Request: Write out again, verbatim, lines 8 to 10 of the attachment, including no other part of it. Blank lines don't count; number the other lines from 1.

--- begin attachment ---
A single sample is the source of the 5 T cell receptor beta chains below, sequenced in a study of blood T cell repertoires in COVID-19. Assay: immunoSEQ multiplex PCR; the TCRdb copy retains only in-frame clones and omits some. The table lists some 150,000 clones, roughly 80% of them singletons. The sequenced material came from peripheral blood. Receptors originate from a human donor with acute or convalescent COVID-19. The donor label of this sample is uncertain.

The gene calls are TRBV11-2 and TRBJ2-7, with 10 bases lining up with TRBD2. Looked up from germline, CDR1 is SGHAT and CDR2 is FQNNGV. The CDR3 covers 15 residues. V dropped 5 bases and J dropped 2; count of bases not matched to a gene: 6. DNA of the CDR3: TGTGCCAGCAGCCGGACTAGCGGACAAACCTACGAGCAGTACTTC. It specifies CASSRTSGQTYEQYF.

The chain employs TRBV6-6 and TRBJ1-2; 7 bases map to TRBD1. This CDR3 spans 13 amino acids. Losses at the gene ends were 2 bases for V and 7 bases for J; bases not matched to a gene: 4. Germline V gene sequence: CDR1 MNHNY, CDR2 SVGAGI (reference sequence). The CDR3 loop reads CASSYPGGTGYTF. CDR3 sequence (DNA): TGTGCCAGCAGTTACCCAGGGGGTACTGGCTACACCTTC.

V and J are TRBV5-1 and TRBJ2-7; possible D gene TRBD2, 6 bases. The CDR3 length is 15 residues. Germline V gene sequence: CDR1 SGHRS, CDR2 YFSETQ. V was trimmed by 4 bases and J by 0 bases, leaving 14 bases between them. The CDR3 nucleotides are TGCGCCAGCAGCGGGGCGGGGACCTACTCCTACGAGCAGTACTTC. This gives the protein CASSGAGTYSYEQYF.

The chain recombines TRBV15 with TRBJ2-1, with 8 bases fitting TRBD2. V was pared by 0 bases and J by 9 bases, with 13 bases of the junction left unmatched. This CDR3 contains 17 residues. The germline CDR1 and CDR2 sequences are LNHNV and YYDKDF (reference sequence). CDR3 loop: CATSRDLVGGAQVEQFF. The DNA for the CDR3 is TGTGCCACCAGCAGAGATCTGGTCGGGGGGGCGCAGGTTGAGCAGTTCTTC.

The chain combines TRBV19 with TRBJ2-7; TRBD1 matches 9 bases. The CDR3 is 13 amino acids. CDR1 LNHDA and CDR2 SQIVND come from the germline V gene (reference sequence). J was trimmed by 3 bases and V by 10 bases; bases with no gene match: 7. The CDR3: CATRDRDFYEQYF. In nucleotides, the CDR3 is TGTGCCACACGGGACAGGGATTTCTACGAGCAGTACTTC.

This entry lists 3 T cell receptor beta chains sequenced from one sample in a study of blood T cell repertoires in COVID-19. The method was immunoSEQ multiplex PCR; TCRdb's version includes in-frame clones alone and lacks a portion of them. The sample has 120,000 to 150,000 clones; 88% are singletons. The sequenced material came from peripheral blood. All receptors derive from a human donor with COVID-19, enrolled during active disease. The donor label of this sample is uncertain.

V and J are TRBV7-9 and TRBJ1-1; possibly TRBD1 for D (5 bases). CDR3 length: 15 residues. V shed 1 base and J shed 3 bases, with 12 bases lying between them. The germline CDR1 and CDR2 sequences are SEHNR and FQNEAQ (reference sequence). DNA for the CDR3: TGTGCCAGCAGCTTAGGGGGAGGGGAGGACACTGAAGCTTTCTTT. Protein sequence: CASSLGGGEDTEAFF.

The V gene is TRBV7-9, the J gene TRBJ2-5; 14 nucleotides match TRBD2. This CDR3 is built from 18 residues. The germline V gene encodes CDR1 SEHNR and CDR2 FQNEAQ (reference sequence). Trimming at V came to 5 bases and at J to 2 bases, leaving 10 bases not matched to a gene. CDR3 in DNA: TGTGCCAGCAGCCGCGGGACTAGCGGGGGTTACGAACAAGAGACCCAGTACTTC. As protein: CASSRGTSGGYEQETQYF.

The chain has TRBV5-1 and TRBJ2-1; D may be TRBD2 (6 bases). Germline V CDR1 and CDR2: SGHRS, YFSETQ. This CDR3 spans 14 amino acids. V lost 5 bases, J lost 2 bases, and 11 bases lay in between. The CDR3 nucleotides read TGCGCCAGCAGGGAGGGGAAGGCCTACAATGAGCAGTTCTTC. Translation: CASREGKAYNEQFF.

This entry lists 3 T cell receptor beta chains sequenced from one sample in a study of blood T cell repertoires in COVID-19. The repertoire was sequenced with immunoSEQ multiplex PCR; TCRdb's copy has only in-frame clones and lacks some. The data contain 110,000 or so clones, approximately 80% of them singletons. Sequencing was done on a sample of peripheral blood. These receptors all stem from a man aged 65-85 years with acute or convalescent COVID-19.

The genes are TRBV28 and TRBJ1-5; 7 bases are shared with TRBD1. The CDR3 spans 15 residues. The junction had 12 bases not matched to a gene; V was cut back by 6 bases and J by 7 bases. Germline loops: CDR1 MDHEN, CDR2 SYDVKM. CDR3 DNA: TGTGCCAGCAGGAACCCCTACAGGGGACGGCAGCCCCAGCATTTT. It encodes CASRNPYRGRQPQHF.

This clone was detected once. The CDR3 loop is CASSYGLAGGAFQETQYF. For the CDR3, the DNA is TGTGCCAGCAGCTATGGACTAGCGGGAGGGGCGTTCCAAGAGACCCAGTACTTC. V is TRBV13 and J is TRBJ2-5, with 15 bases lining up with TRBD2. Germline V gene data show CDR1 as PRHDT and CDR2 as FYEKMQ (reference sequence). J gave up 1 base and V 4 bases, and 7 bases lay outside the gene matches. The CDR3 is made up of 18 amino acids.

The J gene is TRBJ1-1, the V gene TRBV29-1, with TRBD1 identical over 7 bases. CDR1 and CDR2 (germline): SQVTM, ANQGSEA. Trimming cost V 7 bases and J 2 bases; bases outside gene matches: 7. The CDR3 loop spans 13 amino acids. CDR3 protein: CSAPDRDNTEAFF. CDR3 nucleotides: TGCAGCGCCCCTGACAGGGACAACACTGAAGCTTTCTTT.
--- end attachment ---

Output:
V and J are TRBV7-9 and TRBJ1-1; possibly TRBD1 for D (5 bases). CDR3 length: 15 residues. V shed 1 base and J shed 3 bases, with 12 bases lying between them. The germline CDR1 and CDR2 sequences are SEHNR and FQNEAQ (reference sequence). DNA for the CDR3: TGTGCCAGCAGCTTAGGGGGAGGGGAGGACACTGAAGCTTTCTTT. Protein sequence: CASSLGGGEDTEAFF.

The V gene is TRBV7-9, the J gene TRBJ2-5; 14 nucleotides match TRBD2. This CDR3 is built from 18 residues. The germline V gene encodes CDR1 SEHNR and CDR2 FQNEAQ (reference sequence). Trimming at V came to 5 bases and at J to 2 bases, leaving 10 bases not matched to a gene. CDR3 in DNA: TGTGCCAGCAGCCGCGGGACTAGCGGGGGTTACGAACAAGAGACCCAGTACTTC. As protein: CASSRGTSGGYEQETQYF.

The chain has TRBV5-1 and TRBJ2-1; D may be TRBD2 (6 bases). Germline V CDR1 and CDR2: SGHRS, YFSETQ. This CDR3 spans 14 amino acids. V lost 5 bases, J lost 2 bases, and 11 bases lay in between. The CDR3 nucleotides read TGCGCCAGCAGGGAGGGGAAGGCCTACAATGAGCAGTTCTTC. Translation: CASREGKAYNEQFF.